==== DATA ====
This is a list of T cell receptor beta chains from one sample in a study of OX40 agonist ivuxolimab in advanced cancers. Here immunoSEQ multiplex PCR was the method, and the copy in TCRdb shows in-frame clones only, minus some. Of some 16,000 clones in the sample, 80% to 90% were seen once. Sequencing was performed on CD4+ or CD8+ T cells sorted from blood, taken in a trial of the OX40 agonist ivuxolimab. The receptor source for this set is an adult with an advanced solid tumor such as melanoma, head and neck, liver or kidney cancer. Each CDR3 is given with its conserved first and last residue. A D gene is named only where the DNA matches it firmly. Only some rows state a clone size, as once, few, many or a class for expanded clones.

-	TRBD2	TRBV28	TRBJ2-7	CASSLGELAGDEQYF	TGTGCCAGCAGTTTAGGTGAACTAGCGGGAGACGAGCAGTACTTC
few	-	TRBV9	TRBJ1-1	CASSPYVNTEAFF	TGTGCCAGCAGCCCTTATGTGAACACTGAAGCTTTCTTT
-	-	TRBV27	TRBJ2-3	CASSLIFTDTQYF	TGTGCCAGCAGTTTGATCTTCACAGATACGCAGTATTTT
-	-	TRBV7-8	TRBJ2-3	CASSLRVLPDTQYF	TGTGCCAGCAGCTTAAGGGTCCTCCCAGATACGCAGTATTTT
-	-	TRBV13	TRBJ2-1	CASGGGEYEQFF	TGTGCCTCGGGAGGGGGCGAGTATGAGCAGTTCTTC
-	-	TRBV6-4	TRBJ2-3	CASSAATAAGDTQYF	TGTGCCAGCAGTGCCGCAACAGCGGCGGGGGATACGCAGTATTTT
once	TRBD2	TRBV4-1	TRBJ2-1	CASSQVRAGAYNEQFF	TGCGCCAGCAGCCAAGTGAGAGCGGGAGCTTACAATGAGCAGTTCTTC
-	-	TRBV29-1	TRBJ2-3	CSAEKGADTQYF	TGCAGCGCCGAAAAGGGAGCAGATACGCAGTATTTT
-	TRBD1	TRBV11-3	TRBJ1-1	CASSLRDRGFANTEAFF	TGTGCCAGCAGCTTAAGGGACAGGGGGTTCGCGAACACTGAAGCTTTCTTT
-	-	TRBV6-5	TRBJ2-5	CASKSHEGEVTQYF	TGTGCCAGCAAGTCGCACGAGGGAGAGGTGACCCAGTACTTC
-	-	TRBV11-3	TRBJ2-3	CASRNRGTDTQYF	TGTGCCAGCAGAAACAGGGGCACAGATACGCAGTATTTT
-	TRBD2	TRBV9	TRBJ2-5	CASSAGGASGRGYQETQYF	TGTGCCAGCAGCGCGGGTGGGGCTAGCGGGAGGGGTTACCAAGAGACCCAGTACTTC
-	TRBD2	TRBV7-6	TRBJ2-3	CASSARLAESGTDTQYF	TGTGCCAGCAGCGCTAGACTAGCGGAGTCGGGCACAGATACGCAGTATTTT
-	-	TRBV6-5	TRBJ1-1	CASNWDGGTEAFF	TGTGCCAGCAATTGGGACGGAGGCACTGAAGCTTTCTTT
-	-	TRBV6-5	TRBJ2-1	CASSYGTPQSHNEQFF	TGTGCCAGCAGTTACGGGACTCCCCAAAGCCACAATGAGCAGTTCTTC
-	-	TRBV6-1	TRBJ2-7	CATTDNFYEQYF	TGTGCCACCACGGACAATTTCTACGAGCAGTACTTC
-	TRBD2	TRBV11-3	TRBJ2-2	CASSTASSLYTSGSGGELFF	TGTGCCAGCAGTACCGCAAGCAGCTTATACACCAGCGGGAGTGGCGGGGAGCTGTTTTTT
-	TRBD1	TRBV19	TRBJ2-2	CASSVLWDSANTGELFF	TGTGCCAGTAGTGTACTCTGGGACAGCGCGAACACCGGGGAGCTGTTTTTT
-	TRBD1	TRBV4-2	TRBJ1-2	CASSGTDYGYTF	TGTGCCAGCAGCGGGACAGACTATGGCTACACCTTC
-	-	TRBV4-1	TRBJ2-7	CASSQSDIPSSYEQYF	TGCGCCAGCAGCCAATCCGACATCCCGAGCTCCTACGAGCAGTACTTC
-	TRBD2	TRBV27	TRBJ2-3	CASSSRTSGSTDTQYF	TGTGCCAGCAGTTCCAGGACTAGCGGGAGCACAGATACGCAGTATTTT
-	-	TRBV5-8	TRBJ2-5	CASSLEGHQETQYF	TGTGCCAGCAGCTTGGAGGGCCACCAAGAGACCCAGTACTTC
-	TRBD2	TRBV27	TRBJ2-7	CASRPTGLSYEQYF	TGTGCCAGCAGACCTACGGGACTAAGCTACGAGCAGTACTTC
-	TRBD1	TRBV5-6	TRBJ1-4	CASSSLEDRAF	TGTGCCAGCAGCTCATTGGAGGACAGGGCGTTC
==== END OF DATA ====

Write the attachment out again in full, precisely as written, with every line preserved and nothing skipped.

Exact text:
This is a list of T cell receptor beta chains from one sample in a study of OX40 agonist ivuxolimab in advanced cancers. Here immunoSEQ multiplex PCR was the method, and the copy in TCRdb shows in-frame clones only, minus some. Of some 16,000 clones in the sample, 80% to 90% were seen once. Sequencing was performed on CD4+ or CD8+ T cells sorted from blood, taken in a trial of the OX40 agonist ivuxolimab. The receptor source for this set is an adult with an advanced solid tumor such as melanoma, head and neck, liver or kidney cancer. Each CDR3 is given with its conserved first and last residue. A D gene is named only where the DNA matches it firmly. Only some rows state a clone size, as once, few, many or a class for expanded clones.

-	TRBD2	TRBV28	TRBJ2-7	CASSLGELAGDEQYF	TGTGCCAGCAGTTTAGGTGAACTAGCGGGAGACGAGCAGTACTTC
few	-	TRBV9	TRBJ1-1	CASSPYVNTEAFF	TGTGCCAGCAGCCCTTATGTGAACACTGAAGCTTTCTTT
-	-	TRBV27	TRBJ2-3	CASSLIFTDTQYF	TGTGCCAGCAGTTTGATCTTCACAGATACGCAGTATTTT
-	-	TRBV7-8	TRBJ2-3	CASSLRVLPDTQYF	TGTGCCAGCAGCTTAAGGGTCCTCCCAGATACGCAGTATTTT
-	-	TRBV13	TRBJ2-1	CASGGGEYEQFF	TGTGCCTCGGGAGGGGGCGAGTATGAGCAGTTCTTC
-	-	TRBV6-4	TRBJ2-3	CASSAATAAGDTQYF	TGTGCCAGCAGTGCCGCAACAGCGGCGGGGGATACGCAGTATTTT
once	TRBD2	TRBV4-1	TRBJ2-1	CASSQVRAGAYNEQFF	TGCGCCAGCAGCCAAGTGAGAGCGGGAGCTTACAATGAGCAGTTCTTC
-	-	TRBV29-1	TRBJ2-3	CSAEKGADTQYF	TGCAGCGCCGAAAAGGGAGCAGATACGCAGTATTTT
-	TRBD1	TRBV11-3	TRBJ1-1	CASSLRDRGFANTEAFF	TGTGCCAGCAGCTTAAGGGACAGGGGGTTCGCGAACACTGAAGCTTTCTTT
-	-	TRBV6-5	TRBJ2-5	CASKSHEGEVTQYF	TGTGCCAGCAAGTCGCACGAGGGAGAGGTGACCCAGTACTTC
-	-	TRBV11-3	TRBJ2-3	CASRNRGTDTQYF	TGTGCCAGCAGAAACAGGGGCACAGATACGCAGTATTTT
-	TRBD2	TRBV9	TRBJ2-5	CASSAGGASGRGYQETQYF	TGTGCCAGCAGCGCGGGTGGGGCTAGCGGGAGGGGTTACCAAGAGACCCAGTACTTC
-	TRBD2	TRBV7-6	TRBJ2-3	CASSARLAESGTDTQYF	TGTGCCAGCAGCGCTAGACTAGCGGAGTCGGGCACAGATACGCAGTATTTT
-	-	TRBV6-5	TRBJ1-1	CASNWDGGTEAFF	TGTGCCAGCAATTGGGACGGAGGCACTGAAGCTTTCTTT
-	-	TRBV6-5	TRBJ2-1	CASSYGTPQSHNEQFF	TGTGCCAGCAGTTACGGGACTCCCCAAAGCCACAATGAGCAGTTCTTC
-	-	TRBV6-1	TRBJ2-7	CATTDNFYEQYF	TGTGCCACCACGGACAATTTCTACGAGCAGTACTTC
-	TRBD2	TRBV11-3	TRBJ2-2	CASSTASSLYTSGSGGELFF	TGTGCCAGCAGTACCGCAAGCAGCTTATACACCAGCGGGAGTGGCGGGGAGCTGTTTTTT
-	TRBD1	TRBV19	TRBJ2-2	CASSVLWDSANTGELFF	TGTGCCAGTAGTGTACTCTGGGACAGCGCGAACACCGGGGAGCTGTTTTTT
-	TRBD1	TRBV4-2	TRBJ1-2	CASSGTDYGYTF	TGTGCCAGCAGCGGGACAGACTATGGCTACACCTTC
-	-	TRBV4-1	TRBJ2-7	CASSQSDIPSSYEQYF	TGCGCCAGCAGCCAATCCGACATCCCGAGCTCCTACGAGCAGTACTTC
-	TRBD2	TRBV27	TRBJ2-3	CASSSRTSGSTDTQYF	TGTGCCAGCAGTTCCAGGACTAGCGGGAGCACAGATACGCAGTATTTT
-	-	TRBV5-8	TRBJ2-5	CASSLEGHQETQYF	TGTGCCAGCAGCTTGGAGGGCCACCAAGAGACCCAGTACTTC
-	TRBD2	TRBV27	TRBJ2-7	CASRPTGLSYEQYF	TGTGCCAGCAGACCTACGGGACTAAGCTACGAGCAGTACTTC
-	TRBD1	TRBV5-6	TRBJ1-4	CASSSLEDRAF	TGTGCCAGCAGCTCATTGGAGGACAGGGCGTTC